Category Archives for Refrigerant Piping

Pipe Insulation

The cost of the insulation of low-temperature pipe is usually of the same order of magnitude as that of the pipe itself. Also, since the diameter of the insulated pipe may be twice or three times that of the pipe … Continue reading

15. May 2018 by Jim
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Choice Of Materials For Refrigerant Piping

Copper is the material almost universally used for halocarbon piping, with no low-temperature limitations in industrial refrigeration practice. For ammonia systems, since copper is not acceptable, all pipe is steel in one form or another. While aluminum is often used … Continue reading

15. May 2018 by Jim
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Pipe Safety

Probably more accidents connected with refrigeration systems are associated with the piping system than with any other subsystem. To avoid the chance of damage, particularly damage that would result in a release, care should be exercised in several categories: (1) … Continue reading

15. May 2018 by Jim
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Lifting Liquid From The Evaporator In The Vertical Riser

A special situation is encountered frequently in the return line from a liquid overfeed evaporator, as shown in Figs. 9.12a and 9.12b. An example of the situation is a spiral freezer chamber where the liquid and vapor leaving the evaporators … Continue reading

15. May 2018 by Jim
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Sizing The Liquid/Vapor Return Line

Mixtures of liquid and vapor flow through the tubes of condensers and evaporators and in the return line from the evaporator to the low-pressure receiver in liquid recirculation systems. Sizing the pipe and specifying the pressure drop in evaporators and … Continue reading

15. May 2018 by Jim
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Suction Risers In Direct Expansion Halocarbon Systems

This section concentrates on the selection of the pipe size of suction risers in halocarbon systems that are designed for direct expansion (not liquid recirculation). When the physical arrangement requires vertical risers at the evaporator outlet, the dominant factor influencing … Continue reading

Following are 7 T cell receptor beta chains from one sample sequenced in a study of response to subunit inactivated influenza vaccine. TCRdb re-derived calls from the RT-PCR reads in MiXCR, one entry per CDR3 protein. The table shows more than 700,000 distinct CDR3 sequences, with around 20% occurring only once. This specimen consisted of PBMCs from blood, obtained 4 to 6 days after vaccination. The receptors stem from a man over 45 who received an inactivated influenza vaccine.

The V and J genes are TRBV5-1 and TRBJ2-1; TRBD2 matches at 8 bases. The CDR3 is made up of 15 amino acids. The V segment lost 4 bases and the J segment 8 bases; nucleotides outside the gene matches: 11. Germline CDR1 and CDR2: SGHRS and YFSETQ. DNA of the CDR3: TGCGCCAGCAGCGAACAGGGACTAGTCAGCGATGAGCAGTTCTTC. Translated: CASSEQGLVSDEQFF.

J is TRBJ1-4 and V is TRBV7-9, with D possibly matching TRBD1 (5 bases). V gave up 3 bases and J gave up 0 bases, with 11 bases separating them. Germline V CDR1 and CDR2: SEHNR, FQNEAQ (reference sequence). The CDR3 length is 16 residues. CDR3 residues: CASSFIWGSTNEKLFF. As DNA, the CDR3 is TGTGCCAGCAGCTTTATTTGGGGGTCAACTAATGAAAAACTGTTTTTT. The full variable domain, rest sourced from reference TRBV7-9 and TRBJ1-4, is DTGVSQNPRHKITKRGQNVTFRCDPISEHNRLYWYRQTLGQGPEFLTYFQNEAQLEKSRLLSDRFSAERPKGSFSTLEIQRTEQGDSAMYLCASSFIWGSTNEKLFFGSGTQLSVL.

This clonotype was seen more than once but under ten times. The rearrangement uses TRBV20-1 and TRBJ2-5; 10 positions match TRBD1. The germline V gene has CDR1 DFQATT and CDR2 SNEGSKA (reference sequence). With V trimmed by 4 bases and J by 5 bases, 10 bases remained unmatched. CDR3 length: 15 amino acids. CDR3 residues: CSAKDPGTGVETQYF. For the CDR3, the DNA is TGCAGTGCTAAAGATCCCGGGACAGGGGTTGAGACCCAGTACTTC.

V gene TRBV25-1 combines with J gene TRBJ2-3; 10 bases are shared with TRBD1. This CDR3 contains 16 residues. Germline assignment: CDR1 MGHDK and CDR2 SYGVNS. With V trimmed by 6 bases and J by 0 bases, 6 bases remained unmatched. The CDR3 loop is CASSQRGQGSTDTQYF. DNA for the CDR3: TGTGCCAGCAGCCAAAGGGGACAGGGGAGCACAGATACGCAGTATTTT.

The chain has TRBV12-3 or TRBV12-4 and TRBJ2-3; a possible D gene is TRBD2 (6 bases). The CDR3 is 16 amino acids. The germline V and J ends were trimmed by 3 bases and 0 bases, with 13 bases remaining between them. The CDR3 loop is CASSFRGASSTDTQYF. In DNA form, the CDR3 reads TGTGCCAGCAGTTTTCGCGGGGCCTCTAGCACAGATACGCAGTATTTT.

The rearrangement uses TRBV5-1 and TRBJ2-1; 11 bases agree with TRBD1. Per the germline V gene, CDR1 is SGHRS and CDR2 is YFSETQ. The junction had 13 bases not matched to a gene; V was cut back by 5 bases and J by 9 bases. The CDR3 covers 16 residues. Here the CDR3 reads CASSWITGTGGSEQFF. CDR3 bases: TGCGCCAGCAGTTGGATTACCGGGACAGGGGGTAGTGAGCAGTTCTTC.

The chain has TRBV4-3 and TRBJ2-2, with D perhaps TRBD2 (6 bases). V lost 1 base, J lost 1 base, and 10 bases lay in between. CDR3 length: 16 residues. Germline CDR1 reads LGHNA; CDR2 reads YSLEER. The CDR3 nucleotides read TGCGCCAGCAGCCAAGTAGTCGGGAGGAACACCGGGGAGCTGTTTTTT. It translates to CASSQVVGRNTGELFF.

15. May 2018 by Jim
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Avoiding Drainage To Compressors And To Evaporators

If the physical arrangement will permit it, certain vapor lines should be sloped in order to prevent liquid from draining back to the evaporator outlets and to the suction of the compressors. Figure 9.6 shows several vapor lines and the … Continue reading

15. May 2018 by Jim
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Downward Sloping Pipe

When a liquid line slopes downward in the direction of flow, the gain in pressure due to the drop in elevation works counter to the drop in pressure due to friction. A borderline condition exists when the increase in pressure … Continue reading

15. May 2018 by Jim
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Rise Of Elevation Of Liquid Flowing In A Pipe

Equations 9.1 and 9.2 as well as charts such as the one in Fig. 9.2 predict pressure drops due to friction in horizontal pipes. When a pipe carrying liquid slopes upward in the direction of flow, an additional pressure drop … Continue reading

15. May 2018 by Jim
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Selecting The Pipe Size

The ability to determine the pressure drop in a refrigerant line may be crucial, but there remains the decision of how much pressure drop (or drop in saturation temperature) to specify. While the optimization process discussed in Sec. 9.5 would … Continue reading

15. May 2018 by Jim
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